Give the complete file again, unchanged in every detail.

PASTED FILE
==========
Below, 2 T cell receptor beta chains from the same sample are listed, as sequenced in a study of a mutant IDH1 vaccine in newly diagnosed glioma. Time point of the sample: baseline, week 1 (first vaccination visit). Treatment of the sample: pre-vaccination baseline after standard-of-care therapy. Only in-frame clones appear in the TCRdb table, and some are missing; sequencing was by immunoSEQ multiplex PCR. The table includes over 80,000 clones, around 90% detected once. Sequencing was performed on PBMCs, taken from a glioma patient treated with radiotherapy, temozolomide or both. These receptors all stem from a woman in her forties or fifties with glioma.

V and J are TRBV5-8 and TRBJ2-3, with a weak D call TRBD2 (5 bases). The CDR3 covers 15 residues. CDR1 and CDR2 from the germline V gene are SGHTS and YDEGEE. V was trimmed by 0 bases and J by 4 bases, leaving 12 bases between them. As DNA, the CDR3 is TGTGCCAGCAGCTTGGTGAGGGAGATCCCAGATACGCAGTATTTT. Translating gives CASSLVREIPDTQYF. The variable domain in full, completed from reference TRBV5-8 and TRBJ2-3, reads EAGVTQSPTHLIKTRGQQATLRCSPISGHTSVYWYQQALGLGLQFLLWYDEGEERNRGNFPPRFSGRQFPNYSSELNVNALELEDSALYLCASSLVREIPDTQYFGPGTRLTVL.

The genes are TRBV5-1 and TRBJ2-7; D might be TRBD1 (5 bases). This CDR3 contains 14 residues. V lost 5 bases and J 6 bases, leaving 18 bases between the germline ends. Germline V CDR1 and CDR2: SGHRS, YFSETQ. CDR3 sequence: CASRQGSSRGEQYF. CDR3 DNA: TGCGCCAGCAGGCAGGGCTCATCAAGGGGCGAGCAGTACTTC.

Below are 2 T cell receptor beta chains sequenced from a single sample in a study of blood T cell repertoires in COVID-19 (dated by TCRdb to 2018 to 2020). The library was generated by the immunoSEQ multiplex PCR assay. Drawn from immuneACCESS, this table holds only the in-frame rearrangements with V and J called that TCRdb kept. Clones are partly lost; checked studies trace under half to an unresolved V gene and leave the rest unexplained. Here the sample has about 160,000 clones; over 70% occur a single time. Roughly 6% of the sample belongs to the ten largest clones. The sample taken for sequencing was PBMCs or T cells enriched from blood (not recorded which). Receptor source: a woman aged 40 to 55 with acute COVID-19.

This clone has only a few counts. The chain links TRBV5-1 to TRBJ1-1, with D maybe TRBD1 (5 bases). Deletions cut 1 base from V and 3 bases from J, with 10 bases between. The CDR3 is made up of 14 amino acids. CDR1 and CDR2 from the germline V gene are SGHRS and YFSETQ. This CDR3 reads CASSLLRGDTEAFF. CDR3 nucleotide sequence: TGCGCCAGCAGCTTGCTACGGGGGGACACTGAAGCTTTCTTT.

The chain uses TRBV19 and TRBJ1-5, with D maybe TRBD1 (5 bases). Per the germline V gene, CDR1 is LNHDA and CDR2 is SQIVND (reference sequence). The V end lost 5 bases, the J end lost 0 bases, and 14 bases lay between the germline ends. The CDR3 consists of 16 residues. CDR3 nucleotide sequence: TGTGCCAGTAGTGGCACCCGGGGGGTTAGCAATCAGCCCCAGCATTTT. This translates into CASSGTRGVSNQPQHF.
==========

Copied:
Below, 2 T cell receptor beta chains from the same sample are listed, as sequenced in a study of a mutant IDH1 vaccine in newly diagnosed glioma. Time point of the sample: baseline, week 1 (first vaccination visit). Treatment of the sample: pre-vaccination baseline after standard-of-care therapy. Only in-frame clones appear in the TCRdb table, and some are missing; sequencing was by immunoSEQ multiplex PCR. The table includes over 80,000 clones, around 90% detected once. Sequencing was performed on PBMCs, taken from a glioma patient treated with radiotherapy, temozolomide or both. These receptors all stem from a woman in her forties or fifties with glioma.

V and J are TRBV5-8 and TRBJ2-3, with a weak D call TRBD2 (5 bases). The CDR3 covers 15 residues. CDR1 and CDR2 from the germline V gene are SGHTS and YDEGEE. V was trimmed by 0 bases and J by 4 bases, leaving 12 bases between them. As DNA, the CDR3 is TGTGCCAGCAGCTTGGTGAGGGAGATCCCAGATACGCAGTATTTT. Translating gives CASSLVREIPDTQYF. The variable domain in full, completed from reference TRBV5-8 and TRBJ2-3, reads EAGVTQSPTHLIKTRGQQATLRCSPISGHTSVYWYQQALGLGLQFLLWYDEGEERNRGNFPPRFSGRQFPNYSSELNVNALELEDSALYLCASSLVREIPDTQYFGPGTRLTVL.

The genes are TRBV5-1 and TRBJ2-7; D might be TRBD1 (5 bases). This CDR3 contains 14 residues. V lost 5 bases and J 6 bases, leaving 18 bases between the germline ends. Germline V CDR1 and CDR2: SGHRS, YFSETQ. CDR3 sequence: CASRQGSSRGEQYF. CDR3 DNA: TGCGCCAGCAGGCAGGGCTCATCAAGGGGCGAGCAGTACTTC.

Below are 2 T cell receptor beta chains sequenced from a single sample in a study of blood T cell repertoires in COVID-19 (dated by TCRdb to 2018 to 2020). The library was generated by the immunoSEQ multiplex PCR assay. Drawn from immuneACCESS, this table holds only the in-frame rearrangements with V and J called that TCRdb kept. Clones are partly lost; checked studies trace under half to an unresolved V gene and leave the rest unexplained. Here the sample has about 160,000 clones; over 70% occur a single time. Roughly 6% of the sample belongs to the ten largest clones. The sample taken for sequencing was PBMCs or T cells enriched from blood (not recorded which). Receptor source: a woman aged 40 to 55 with acute COVID-19.

This clone has only a few counts. The chain links TRBV5-1 to TRBJ1-1, with D maybe TRBD1 (5 bases). Deletions cut 1 base from V and 3 bases from J, with 10 bases between. The CDR3 is made up of 14 amino acids. CDR1 and CDR2 from the germline V gene are SGHRS and YFSETQ. This CDR3 reads CASSLLRGDTEAFF. CDR3 nucleotide sequence: TGCGCCAGCAGCTTGCTACGGGGGGACACTGAAGCTTTCTTT.

The chain uses TRBV19 and TRBJ1-5, with D maybe TRBD1 (5 bases). Per the germline V gene, CDR1 is LNHDA and CDR2 is SQIVND (reference sequence). The V end lost 5 bases, the J end lost 0 bases, and 14 bases lay between the germline ends. The CDR3 consists of 16 residues. CDR3 nucleotide sequence: TGTGCCAGTAGTGGCACCCGGGGGGTTAGCAATCAGCCCCAGCATTTT. This translates into CASSGTRGVSNQPQHF.